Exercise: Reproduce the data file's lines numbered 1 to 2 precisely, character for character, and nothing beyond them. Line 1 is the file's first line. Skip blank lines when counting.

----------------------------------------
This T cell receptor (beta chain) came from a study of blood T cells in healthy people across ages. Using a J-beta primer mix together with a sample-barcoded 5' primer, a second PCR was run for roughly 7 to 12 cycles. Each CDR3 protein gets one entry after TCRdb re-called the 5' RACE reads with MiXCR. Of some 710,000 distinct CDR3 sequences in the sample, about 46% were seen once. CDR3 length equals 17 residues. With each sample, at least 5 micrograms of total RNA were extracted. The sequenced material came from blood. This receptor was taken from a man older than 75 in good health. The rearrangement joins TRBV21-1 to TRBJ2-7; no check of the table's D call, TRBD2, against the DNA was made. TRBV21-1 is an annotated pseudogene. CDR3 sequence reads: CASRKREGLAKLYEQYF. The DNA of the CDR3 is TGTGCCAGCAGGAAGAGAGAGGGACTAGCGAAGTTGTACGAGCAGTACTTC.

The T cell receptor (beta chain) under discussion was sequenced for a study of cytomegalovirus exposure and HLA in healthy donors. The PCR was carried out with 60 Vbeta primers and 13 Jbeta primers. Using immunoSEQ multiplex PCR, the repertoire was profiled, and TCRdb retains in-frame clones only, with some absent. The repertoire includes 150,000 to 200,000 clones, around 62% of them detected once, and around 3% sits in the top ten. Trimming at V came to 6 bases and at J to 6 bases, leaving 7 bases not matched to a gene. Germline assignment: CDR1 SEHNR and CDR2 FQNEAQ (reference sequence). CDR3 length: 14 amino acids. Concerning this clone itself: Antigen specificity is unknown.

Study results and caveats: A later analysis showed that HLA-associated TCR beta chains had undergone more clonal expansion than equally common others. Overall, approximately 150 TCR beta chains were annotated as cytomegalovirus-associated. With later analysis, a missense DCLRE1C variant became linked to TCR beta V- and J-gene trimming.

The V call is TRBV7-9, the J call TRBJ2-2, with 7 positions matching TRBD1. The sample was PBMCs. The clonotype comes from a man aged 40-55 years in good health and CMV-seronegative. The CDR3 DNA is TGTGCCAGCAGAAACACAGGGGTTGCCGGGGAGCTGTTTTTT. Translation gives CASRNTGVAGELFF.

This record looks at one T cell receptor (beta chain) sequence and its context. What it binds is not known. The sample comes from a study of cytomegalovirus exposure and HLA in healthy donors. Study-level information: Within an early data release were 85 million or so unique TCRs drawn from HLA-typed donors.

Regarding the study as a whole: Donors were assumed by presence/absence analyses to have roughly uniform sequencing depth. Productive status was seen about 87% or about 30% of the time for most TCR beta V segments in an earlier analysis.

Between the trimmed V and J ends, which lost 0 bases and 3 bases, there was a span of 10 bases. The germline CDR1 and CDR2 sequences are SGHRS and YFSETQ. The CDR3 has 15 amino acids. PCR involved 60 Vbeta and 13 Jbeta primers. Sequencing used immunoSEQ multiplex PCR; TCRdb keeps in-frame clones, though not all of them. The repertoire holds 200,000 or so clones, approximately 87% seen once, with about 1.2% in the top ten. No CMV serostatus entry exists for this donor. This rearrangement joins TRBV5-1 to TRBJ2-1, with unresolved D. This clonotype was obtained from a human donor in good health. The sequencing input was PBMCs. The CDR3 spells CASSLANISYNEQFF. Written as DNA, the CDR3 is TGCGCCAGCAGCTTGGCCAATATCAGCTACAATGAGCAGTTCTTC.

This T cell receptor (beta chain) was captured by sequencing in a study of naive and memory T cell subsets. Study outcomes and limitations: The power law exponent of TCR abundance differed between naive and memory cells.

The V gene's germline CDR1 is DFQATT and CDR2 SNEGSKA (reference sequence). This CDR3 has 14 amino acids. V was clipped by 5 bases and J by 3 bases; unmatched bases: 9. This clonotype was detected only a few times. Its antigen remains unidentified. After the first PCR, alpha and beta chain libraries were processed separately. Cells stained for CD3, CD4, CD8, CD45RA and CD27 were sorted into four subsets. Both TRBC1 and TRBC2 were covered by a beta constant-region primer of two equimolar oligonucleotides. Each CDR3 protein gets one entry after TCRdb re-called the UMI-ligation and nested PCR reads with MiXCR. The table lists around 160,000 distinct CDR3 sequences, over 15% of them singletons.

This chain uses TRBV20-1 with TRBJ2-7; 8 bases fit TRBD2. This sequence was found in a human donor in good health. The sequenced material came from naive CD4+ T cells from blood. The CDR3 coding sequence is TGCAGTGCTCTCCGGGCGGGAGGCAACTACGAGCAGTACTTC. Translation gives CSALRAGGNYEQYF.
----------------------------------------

This T cell receptor (beta chain) came from a study of blood T cells in healthy people across ages. Using a J-beta primer mix together with a sample-barcoded 5' primer, a second PCR was run for roughly 7 to 12 cycles. Each CDR3 protein gets one entry after TCRdb re-called the 5' RACE reads with MiXCR. Of some 710,000 distinct CDR3 sequences in the sample, about 46% were seen once. CDR3 length equals 17 residues. With each sample, at least 5 micrograms of total RNA were extracted. The sequenced material came from blood. This receptor was taken from a man older than 75 in good health. The rearrangement joins TRBV21-1 to TRBJ2-7; no check of the table's D call, TRBD2, against the DNA was made. TRBV21-1 is an annotated pseudogene. CDR3 sequence reads: CASRKREGLAKLYEQYF. The DNA of the CDR3 is TGTGCCAGCAGGAAGAGAGAGGGACTAGCGAAGTTGTACGAGCAGTACTTC.

The T cell receptor (beta chain) under discussion was sequenced for a study of cytomegalovirus exposure and HLA in healthy donors. The PCR was carried out with 60 Vbeta primers and 13 Jbeta primers. Using immunoSEQ multiplex PCR, the repertoire was profiled, and TCRdb retains in-frame clones only, with some absent. The repertoire includes 150,000 to 200,000 clones, around 62% of them detected once, and around 3% sits in the top ten. Trimming at V came to 6 bases and at J to 6 bases, leaving 7 bases not matched to a gene. Germline assignment: CDR1 SEHNR and CDR2 FQNEAQ (reference sequence). CDR3 length: 14 amino acids. Concerning this clone itself: Antigen specificity is unknown.